Cold War, Hot Science: Applied Research in Britain's Defence Laboratories, 1945-1990

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Science Museum, 2002 - History - 426 pages
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This book presents an authoritative history of post-war British defence research as related to the establishments that, at the time of writing and first publication, formed part of the Defence Evaluation and Research Agency (DERA). DERA included such well-known centres as the Royal Aircraft Establishment at Farnborough, the Royal Signals and Radar Establishment at Malvern, and the Chemical and Biological Defence Establishment at Porton Down. Collectively these have carried out a very high proportion of all the scientific research conducted in Britain since the Second World War. Study of these vast, but traditionally secretive, institutions is vital to understanding science in post-war Britain. In addition to research towards new weapons, the establishments have maintained high levels of policy-relevant expertise, providing advice to government and even carried out some manufacturing. Until now their contribution has been little understood. This is the first systematic treatment of their history, putting the applied science of the military sector in its technological, military and social context. Developments and areas of work have been selected for inclusion primarily on the basis of their importance to Britain's overall defence capabilities and posture during the period. Also included are cases of significance to civil industry and technology in general, together with treatments of key aspects of defence management and organisation. A substantial introduction puts the research in its strategic context. The book offers a pioneering synthesis, studying science and conventional arms with a focus upon research rather than all aspects of military technology.

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About the author (2002)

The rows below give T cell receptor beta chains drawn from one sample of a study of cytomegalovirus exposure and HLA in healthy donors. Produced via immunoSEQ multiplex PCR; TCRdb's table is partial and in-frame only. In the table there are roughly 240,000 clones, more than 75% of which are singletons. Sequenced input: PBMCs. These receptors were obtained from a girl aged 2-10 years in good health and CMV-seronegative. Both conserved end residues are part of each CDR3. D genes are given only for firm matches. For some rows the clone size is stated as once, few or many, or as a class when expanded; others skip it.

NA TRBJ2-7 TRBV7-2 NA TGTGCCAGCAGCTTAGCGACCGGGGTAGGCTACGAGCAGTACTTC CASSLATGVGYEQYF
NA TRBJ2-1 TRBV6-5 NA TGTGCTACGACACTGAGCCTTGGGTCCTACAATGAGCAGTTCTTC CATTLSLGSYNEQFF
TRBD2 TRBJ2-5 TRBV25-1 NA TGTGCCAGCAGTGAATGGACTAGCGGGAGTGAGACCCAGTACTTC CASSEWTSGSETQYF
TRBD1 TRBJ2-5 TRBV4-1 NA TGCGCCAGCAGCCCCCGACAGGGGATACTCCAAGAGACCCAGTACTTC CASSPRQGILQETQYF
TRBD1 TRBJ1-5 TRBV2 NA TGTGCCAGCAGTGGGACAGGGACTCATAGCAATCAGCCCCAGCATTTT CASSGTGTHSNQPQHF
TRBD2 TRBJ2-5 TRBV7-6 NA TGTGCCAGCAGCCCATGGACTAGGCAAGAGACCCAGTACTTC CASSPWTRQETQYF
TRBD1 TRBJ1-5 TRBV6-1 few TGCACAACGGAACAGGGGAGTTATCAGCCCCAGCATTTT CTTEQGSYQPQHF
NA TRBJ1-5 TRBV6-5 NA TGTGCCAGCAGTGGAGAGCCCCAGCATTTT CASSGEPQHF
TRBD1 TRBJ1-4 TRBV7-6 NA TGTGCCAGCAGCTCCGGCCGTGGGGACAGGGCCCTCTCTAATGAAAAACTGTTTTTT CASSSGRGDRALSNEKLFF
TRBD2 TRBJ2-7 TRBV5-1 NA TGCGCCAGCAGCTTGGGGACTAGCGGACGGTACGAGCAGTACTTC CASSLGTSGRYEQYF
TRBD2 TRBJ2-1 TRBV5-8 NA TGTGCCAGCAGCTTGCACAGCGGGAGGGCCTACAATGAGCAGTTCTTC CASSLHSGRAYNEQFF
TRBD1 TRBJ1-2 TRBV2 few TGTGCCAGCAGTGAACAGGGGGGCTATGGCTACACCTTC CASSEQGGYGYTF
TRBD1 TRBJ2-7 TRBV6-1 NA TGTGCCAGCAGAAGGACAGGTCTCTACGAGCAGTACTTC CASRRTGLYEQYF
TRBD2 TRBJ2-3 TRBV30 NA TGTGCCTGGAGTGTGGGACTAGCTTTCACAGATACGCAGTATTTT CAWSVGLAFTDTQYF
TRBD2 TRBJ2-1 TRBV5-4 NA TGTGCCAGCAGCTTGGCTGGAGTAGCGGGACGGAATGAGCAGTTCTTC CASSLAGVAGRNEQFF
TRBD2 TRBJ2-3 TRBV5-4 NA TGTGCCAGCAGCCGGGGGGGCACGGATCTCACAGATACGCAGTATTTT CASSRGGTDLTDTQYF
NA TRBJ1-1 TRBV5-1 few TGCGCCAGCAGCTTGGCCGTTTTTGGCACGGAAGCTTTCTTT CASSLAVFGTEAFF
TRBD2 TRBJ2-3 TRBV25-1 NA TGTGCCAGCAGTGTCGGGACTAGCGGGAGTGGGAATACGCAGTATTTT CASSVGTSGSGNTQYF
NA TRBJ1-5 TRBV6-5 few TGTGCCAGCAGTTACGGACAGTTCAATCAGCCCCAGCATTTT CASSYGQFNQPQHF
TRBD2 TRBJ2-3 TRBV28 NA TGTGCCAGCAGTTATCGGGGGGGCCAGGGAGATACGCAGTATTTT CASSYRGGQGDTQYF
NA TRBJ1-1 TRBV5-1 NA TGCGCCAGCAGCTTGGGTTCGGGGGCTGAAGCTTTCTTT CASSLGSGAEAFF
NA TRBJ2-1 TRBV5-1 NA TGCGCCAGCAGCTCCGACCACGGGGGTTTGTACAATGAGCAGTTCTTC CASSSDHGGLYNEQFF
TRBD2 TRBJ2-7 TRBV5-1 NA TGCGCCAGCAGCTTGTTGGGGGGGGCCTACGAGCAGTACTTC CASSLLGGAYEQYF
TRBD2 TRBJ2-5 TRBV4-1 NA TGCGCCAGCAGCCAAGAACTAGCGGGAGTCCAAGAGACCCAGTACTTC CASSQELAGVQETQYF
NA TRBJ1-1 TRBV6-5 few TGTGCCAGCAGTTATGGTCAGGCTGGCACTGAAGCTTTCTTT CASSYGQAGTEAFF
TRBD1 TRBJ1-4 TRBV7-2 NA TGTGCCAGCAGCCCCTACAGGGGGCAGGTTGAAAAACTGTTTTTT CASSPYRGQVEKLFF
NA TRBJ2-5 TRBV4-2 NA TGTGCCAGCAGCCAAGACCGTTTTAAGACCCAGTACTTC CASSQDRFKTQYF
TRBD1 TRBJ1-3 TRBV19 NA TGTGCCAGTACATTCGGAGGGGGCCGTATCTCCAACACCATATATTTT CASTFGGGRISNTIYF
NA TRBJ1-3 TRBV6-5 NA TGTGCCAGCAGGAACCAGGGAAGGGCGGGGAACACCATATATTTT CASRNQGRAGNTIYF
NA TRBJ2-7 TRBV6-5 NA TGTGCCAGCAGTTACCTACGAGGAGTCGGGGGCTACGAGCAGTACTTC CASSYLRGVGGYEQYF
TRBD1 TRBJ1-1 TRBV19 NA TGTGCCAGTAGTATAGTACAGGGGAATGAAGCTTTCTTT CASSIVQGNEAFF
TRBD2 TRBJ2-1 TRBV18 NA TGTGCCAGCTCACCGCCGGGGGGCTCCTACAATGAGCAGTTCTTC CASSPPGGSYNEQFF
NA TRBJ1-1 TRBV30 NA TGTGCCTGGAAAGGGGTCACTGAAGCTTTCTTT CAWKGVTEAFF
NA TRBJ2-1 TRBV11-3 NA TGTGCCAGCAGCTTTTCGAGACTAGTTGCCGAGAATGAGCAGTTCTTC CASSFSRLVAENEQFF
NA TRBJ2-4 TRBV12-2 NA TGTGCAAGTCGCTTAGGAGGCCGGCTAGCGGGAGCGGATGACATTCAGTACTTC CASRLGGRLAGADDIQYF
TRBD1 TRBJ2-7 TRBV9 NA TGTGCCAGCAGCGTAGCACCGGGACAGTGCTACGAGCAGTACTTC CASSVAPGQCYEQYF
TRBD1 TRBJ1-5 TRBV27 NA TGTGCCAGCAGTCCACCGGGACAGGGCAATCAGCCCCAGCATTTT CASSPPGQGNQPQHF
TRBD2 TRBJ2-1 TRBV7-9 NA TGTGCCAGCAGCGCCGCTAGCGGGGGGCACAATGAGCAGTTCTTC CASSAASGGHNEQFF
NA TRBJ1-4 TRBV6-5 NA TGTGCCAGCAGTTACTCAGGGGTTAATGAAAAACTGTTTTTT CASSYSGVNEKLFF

Jon Agar is a lecturer at the Centre for the History of Science, Technology and Medicine, University of Manchester Brian Balmer is a lecturer in the Department of Science and Technology Studies, University College London Robert Bud is head of Research (Collections) at the Science Museum, London and is also head of Life and Communications Technologies Gradon Carter is a consultant at the CBD Sector of DERA at Porton John Ernsting joined the Medical Branch of the Royal Air Force in 1954 and was posted to the RAF Institute of Aviation where he conducted and later directed research in aviation medicine over a period of 39 years, during the last five of which he was Commandant. After retiring from the Royal Air Force, having attained the rank of Air Vice-Marshal, he undertook teaching and research as Visiting Professor in Human and Applied Physiology at King's College London. He is now Head of Human Physiology and Aerospace Medicine within the GKT School of Biomedical Sciences at King's College London Eric Grove is deputy director of the Centre for Security Studies at the University of Hull Philip Gummett is professor of government and technology policy, and Pro-Vice-Chancellor, at the University of Manchester Jeff Hughes studied at the Universities of Oxford and Cambridge. Since 1993 he has been a lecturer at the Centre for the History of Science, Technology and Medicine, University of Manchester Richard Mills has held several posts in the defence industry and academia before taking up his current position as research fellow with the Defence Engineering Group at University College London Andrew Nahum is senior curator of the National Aeronautical Collection at the Science Museum, London Richard Ogorkiewicz is a graduate in mechanical engineering of London University and Fellow of the Institution of Mechanical Engineers, and currently visiting professor at the Royal Military College of Science where he has been lecturing for 20 years on armoured fighting vehicles Ernest Putley joined TRE in 1942 and began working on infrared in 1948. With W.D. Lawson he began research on the preparation and properties of single crystals of infrared-sensitive semiconductors. He was a member of the team which discovered cadmium mercury telluride. He was the first to observe free electron photoconductivity in indium antimonide and also initiated the British development of pyroelectric devices, used in the fire brigades' thermal imagers, and the widely used intrared intruder alarms. Stephen Robinson was a fighter control officer in the Royal Air Force in 1950 and studied physics at Cambridge. He then joined the Philips Laboratories to carry out microwave defence research. He became product director of MEL Ltd and managing director of PYE TVT Ltd before transferring to the Royal Signals and Radar Establishment in 1985 and retiring as director in 1991. He received an OBE in 1971 for work with the Navy on electronic warfare Graham Spinardi is senior research fellow in the Research Centre for Social Sciences at the University of Edinburgh Stephen Twigge works in the Records Management Department at the Public Record Office, Kew. Matthew Uttley is senior lecturer in the Defence Studies Department, Joint Services Command and Staff College (JSCSC) and director of the JSCSC Defence Technology Research Group Tom Wright is a senior research fellow of the Science Museum, London

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